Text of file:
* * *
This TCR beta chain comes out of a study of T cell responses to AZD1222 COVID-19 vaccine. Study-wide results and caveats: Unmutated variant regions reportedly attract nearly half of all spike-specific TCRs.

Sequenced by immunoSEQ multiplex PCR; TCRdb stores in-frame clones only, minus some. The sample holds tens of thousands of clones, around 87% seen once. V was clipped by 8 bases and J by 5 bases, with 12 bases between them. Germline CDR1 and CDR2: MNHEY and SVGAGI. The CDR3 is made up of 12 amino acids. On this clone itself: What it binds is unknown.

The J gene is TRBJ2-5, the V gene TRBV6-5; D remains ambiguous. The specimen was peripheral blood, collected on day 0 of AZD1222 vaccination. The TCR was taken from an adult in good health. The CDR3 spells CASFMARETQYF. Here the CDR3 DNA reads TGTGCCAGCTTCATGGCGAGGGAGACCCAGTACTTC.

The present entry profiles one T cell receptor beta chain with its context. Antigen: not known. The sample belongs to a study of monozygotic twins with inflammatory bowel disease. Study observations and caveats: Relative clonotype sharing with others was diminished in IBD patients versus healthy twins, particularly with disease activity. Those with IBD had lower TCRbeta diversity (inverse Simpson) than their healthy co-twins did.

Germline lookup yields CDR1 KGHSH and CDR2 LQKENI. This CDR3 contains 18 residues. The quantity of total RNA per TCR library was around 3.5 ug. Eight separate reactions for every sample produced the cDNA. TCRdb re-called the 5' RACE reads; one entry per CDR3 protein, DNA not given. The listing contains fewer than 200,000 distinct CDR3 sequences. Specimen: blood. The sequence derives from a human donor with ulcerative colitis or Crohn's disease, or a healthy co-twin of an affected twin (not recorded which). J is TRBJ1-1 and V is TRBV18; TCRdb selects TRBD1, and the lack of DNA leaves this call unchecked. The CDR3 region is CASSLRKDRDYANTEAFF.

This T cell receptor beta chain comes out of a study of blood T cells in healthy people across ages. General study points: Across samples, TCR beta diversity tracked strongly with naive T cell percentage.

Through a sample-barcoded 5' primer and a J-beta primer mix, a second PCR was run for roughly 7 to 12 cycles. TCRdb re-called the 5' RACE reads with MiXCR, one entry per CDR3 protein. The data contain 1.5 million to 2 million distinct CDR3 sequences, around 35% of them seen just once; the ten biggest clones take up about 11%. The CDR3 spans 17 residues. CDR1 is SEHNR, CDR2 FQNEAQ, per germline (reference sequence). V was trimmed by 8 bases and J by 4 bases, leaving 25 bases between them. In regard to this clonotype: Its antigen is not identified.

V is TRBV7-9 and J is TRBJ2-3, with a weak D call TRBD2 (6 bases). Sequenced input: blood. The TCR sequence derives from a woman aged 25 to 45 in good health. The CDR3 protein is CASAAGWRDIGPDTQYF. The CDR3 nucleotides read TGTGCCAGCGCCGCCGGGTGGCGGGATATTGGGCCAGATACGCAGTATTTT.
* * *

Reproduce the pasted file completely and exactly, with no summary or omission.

This TCR beta chain comes out of a study of T cell responses to AZD1222 COVID-19 vaccine. Study-wide results and caveats: Unmutated variant regions reportedly attract nearly half of all spike-specific TCRs.

Sequenced by immunoSEQ multiplex PCR; TCRdb stores in-frame clones only, minus some. The sample holds tens of thousands of clones, around 87% seen once. V was clipped by 8 bases and J by 5 bases, with 12 bases between them. Germline CDR1 and CDR2: MNHEY and SVGAGI. The CDR3 is made up of 12 amino acids. On this clone itself: What it binds is unknown.

The J gene is TRBJ2-5, the V gene TRBV6-5; D remains ambiguous. The specimen was peripheral blood, collected on day 0 of AZD1222 vaccination. The TCR was taken from an adult in good health. The CDR3 spells CASFMARETQYF. Here the CDR3 DNA reads TGTGCCAGCTTCATGGCGAGGGAGACCCAGTACTTC.

The present entry profiles one T cell receptor beta chain with its context. Antigen: not known. The sample belongs to a study of monozygotic twins with inflammatory bowel disease. Study observations and caveats: Relative clonotype sharing with others was diminished in IBD patients versus healthy twins, particularly with disease activity. Those with IBD had lower TCRbeta diversity (inverse Simpson) than their healthy co-twins did.

Germline lookup yields CDR1 KGHSH and CDR2 LQKENI. This CDR3 contains 18 residues. The quantity of total RNA per TCR library was around 3.5 ug. Eight separate reactions for every sample produced the cDNA. TCRdb re-called the 5' RACE reads; one entry per CDR3 protein, DNA not given. The listing contains fewer than 200,000 distinct CDR3 sequences. Specimen: blood. The sequence derives from a human donor with ulcerative colitis or Crohn's disease, or a healthy co-twin of an affected twin (not recorded which). J is TRBJ1-1 and V is TRBV18; TCRdb selects TRBD1, and the lack of DNA leaves this call unchecked. The CDR3 region is CASSLRKDRDYANTEAFF.

This T cell receptor beta chain comes out of a study of blood T cells in healthy people across ages. General study points: Across samples, TCR beta diversity tracked strongly with naive T cell percentage.

Through a sample-barcoded 5' primer and a J-beta primer mix, a second PCR was run for roughly 7 to 12 cycles. TCRdb re-called the 5' RACE reads with MiXCR, one entry per CDR3 protein. The data contain 1.5 million to 2 million distinct CDR3 sequences, around 35% of them seen just once; the ten biggest clones take up about 11%. The CDR3 spans 17 residues. CDR1 is SEHNR, CDR2 FQNEAQ, per germline (reference sequence). V was trimmed by 8 bases and J by 4 bases, leaving 25 bases between them. In regard to this clonotype: Its antigen is not identified.

V is TRBV7-9 and J is TRBJ2-3, with a weak D call TRBD2 (6 bases). Sequenced input: blood. The TCR sequence derives from a woman aged 25 to 45 in good health. The CDR3 protein is CASAAGWRDIGPDTQYF. The CDR3 nucleotides read TGTGCCAGCGCCGCCGGGTGGCGGGATATTGGGCCAGATACGCAGTATTTT.